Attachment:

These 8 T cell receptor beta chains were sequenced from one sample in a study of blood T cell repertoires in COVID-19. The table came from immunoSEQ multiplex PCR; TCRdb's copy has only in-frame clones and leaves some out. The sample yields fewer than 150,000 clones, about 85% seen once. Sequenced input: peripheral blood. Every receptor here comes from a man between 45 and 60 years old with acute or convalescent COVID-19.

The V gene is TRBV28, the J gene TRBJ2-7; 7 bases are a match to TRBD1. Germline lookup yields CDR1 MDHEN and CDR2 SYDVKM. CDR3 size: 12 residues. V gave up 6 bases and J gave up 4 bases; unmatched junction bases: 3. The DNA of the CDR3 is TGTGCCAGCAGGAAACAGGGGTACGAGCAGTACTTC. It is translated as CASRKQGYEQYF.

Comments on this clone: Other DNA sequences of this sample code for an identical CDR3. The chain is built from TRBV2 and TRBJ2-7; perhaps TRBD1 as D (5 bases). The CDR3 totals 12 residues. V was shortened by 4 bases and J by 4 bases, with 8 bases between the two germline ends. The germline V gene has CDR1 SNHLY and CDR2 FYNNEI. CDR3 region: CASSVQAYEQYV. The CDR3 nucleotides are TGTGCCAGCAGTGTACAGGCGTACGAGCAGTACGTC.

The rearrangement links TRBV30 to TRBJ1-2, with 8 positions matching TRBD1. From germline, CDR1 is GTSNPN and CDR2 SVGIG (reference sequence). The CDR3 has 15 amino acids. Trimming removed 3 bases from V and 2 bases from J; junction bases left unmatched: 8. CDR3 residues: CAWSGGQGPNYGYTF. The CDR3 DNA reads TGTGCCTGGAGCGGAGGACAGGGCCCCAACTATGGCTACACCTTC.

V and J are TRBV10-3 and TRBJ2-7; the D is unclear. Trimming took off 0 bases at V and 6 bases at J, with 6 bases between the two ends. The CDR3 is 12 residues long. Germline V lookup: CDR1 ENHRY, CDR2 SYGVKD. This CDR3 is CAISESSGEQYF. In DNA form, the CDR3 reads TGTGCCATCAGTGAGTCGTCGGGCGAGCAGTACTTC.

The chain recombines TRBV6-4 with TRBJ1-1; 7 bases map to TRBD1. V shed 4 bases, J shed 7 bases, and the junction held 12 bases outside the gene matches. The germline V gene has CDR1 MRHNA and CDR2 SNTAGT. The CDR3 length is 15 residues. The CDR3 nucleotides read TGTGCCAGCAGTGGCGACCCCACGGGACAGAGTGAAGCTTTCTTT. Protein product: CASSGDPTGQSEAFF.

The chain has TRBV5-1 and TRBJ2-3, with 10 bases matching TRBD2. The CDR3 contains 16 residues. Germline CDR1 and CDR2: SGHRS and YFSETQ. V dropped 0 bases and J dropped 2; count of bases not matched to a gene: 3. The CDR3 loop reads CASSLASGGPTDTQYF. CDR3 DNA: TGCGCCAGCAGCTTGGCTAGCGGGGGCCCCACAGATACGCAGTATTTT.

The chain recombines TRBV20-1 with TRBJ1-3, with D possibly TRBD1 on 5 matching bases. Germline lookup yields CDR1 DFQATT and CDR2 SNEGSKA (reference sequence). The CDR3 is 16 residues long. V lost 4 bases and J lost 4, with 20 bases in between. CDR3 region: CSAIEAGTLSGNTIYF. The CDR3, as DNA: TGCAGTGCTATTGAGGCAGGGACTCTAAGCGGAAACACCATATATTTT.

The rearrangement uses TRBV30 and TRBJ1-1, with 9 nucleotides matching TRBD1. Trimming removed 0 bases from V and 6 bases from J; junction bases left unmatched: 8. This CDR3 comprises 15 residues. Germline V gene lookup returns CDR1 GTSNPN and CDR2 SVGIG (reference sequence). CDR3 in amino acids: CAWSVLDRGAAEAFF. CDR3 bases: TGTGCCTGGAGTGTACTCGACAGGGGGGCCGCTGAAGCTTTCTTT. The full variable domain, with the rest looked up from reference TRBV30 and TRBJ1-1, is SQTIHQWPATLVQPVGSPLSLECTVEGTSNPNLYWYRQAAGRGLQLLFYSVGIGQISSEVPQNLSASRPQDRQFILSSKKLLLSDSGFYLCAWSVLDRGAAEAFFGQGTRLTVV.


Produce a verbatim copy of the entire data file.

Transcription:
These 8 T cell receptor beta chains were sequenced from one sample in a study of blood T cell repertoires in COVID-19. The table came from immunoSEQ multiplex PCR; TCRdb's copy has only in-frame clones and leaves some out. The sample yields fewer than 150,000 clones, about 85% seen once. Sequenced input: peripheral blood. Every receptor here comes from a man between 45 and 60 years old with acute or convalescent COVID-19.

The V gene is TRBV28, the J gene TRBJ2-7; 7 bases are a match to TRBD1. Germline lookup yields CDR1 MDHEN and CDR2 SYDVKM. CDR3 size: 12 residues. V gave up 6 bases and J gave up 4 bases; unmatched junction bases: 3. The DNA of the CDR3 is TGTGCCAGCAGGAAACAGGGGTACGAGCAGTACTTC. It is translated as CASRKQGYEQYF.

Comments on this clone: Other DNA sequences of this sample code for an identical CDR3. The chain is built from TRBV2 and TRBJ2-7; perhaps TRBD1 as D (5 bases). The CDR3 totals 12 residues. V was shortened by 4 bases and J by 4 bases, with 8 bases between the two germline ends. The germline V gene has CDR1 SNHLY and CDR2 FYNNEI. CDR3 region: CASSVQAYEQYV. The CDR3 nucleotides are TGTGCCAGCAGTGTACAGGCGTACGAGCAGTACGTC.

The rearrangement links TRBV30 to TRBJ1-2, with 8 positions matching TRBD1. From germline, CDR1 is GTSNPN and CDR2 SVGIG (reference sequence). The CDR3 has 15 amino acids. Trimming removed 3 bases from V and 2 bases from J; junction bases left unmatched: 8. CDR3 residues: CAWSGGQGPNYGYTF. The CDR3 DNA reads TGTGCCTGGAGCGGAGGACAGGGCCCCAACTATGGCTACACCTTC.

V and J are TRBV10-3 and TRBJ2-7; the D is unclear. Trimming took off 0 bases at V and 6 bases at J, with 6 bases between the two ends. The CDR3 is 12 residues long. Germline V lookup: CDR1 ENHRY, CDR2 SYGVKD. This CDR3 is CAISESSGEQYF. In DNA form, the CDR3 reads TGTGCCATCAGTGAGTCGTCGGGCGAGCAGTACTTC.

The chain recombines TRBV6-4 with TRBJ1-1; 7 bases map to TRBD1. V shed 4 bases, J shed 7 bases, and the junction held 12 bases outside the gene matches. The germline V gene has CDR1 MRHNA and CDR2 SNTAGT. The CDR3 length is 15 residues. The CDR3 nucleotides read TGTGCCAGCAGTGGCGACCCCACGGGACAGAGTGAAGCTTTCTTT. Protein product: CASSGDPTGQSEAFF.

The chain has TRBV5-1 and TRBJ2-3, with 10 bases matching TRBD2. The CDR3 contains 16 residues. Germline CDR1 and CDR2: SGHRS and YFSETQ. V dropped 0 bases and J dropped 2; count of bases not matched to a gene: 3. The CDR3 loop reads CASSLASGGPTDTQYF. CDR3 DNA: TGCGCCAGCAGCTTGGCTAGCGGGGGCCCCACAGATACGCAGTATTTT.

The chain recombines TRBV20-1 with TRBJ1-3, with D possibly TRBD1 on 5 matching bases. Germline lookup yields CDR1 DFQATT and CDR2 SNEGSKA (reference sequence). The CDR3 is 16 residues long. V lost 4 bases and J lost 4, with 20 bases in between. CDR3 region: CSAIEAGTLSGNTIYF. The CDR3, as DNA: TGCAGTGCTATTGAGGCAGGGACTCTAAGCGGAAACACCATATATTTT.

The rearrangement uses TRBV30 and TRBJ1-1, with 9 nucleotides matching TRBD1. Trimming removed 0 bases from V and 6 bases from J; junction bases left unmatched: 8. This CDR3 comprises 15 residues. Germline V gene lookup returns CDR1 GTSNPN and CDR2 SVGIG (reference sequence). CDR3 in amino acids: CAWSVLDRGAAEAFF. CDR3 bases: TGTGCCTGGAGTGTACTCGACAGGGGGGCCGCTGAAGCTTTCTTT. The full variable domain, with the rest looked up from reference TRBV30 and TRBJ1-1, is SQTIHQWPATLVQPVGSPLSLECTVEGTSNPNLYWYRQAAGRGLQLLFYSVGIGQISSEVPQNLSASRPQDRQFILSSKKLLLSDSGFYLCAWSVLDRGAAEAFFGQGTRLTVV.